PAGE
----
Weddings are a time for celebrating forgotten narratives and adding new dimensions to existing ones. In the desert state of Rajasthan, weddings take on a lyrical quality as gossamer threads wrap up dreams and spin their own yarn that is both traditional yet timeless. Four designers from Rajasthan have used the state as muse to create an enviable trousseau that's symbolic and worthy of being passed on from generation to generation.
Anupama Bose, 44
Textile Designer, Jaipur
Is it a studio? A home? Well, you can't really tell. The splash of colour in her studio encapsulates the spirit of Rajasthan. The decked-up leheriya sarees in one corner and her ready-to-wear work wear blend seamlessly with the surroundings. Dressed in an orange long dress, she blends in with the pop colours. Having spent almost two decades exploring textiles, designer Anupama Bose still seeks inspiration from her childhood. She learnt how to embroider when she was five and later sewing and knitting. Bose finished school at Sophia School, Ajmer, and all her pleas to join medical school fell on deaf ears even though her parents were doctors.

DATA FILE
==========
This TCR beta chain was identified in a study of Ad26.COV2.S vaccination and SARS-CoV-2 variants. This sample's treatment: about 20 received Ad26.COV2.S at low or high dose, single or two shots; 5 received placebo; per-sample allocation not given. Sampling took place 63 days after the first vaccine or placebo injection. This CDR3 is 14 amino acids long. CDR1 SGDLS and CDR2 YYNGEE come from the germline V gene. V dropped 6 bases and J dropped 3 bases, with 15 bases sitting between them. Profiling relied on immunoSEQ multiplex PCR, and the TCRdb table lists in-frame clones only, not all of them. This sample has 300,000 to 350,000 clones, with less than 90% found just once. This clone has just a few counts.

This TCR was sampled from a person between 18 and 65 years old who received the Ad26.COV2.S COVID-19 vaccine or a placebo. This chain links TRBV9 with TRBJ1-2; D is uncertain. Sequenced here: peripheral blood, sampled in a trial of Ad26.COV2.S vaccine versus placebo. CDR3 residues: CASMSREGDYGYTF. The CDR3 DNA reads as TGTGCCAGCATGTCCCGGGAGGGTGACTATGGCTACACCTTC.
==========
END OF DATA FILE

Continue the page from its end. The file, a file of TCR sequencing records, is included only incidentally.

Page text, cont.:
So, she went on to pursue a diploma in industrial design with a specialisation in textiles from National institute of Design, Ahmedabad, between 1989 and 1994. After working with Tarun Tahiliani for five years, she moved to Jaipur in 2007. From experimenting with linen carpets, printing and making uniforms, she turned to garments and embroidery in 2007 and set up her studio.
Over the last nine years, her work has been known for bespoke embroidery which is very popular on the wedding circuit. In 2010, she started experimenting with leheriya and the dream of presenting the idea of leheriya print kept getting bigger. She says, "I do rosebud embroidery which is one of a kind in leheriya and it involves very fine craftsmanship. I want to introduce leheriya to the international market. It's not ethnic. Stripes can be used in so many ways and structures. It is formless and translates into so many patterns." Bose who does bespoke bridal wear, ready-to-wear, handloom, tussar, chiffons and georgette, believes in the idea of cut, stitch and wear. Her collection claims a sense of individuality. It has recall value and can travel through generations.
She says, "A traditional garment doesn't have to look like a theatre costume. If it's comfortable, it will look good. I do have a bit of theatrical element to my bridal wear though. It's not just about drawing something beautiful or translating it into an object. It's about being the medium between the maker and the consumer and making sure that both are comfortable and content." Her clients mostly ask her for something new; some may request the same old traditional patterns. She is honest with her feedback. She says,"wedding wear has gone through some changes over the years. No evolution is good or bad. It's just change that happens with changing mindsets. Some like comfort and some enjoy the traditional distress."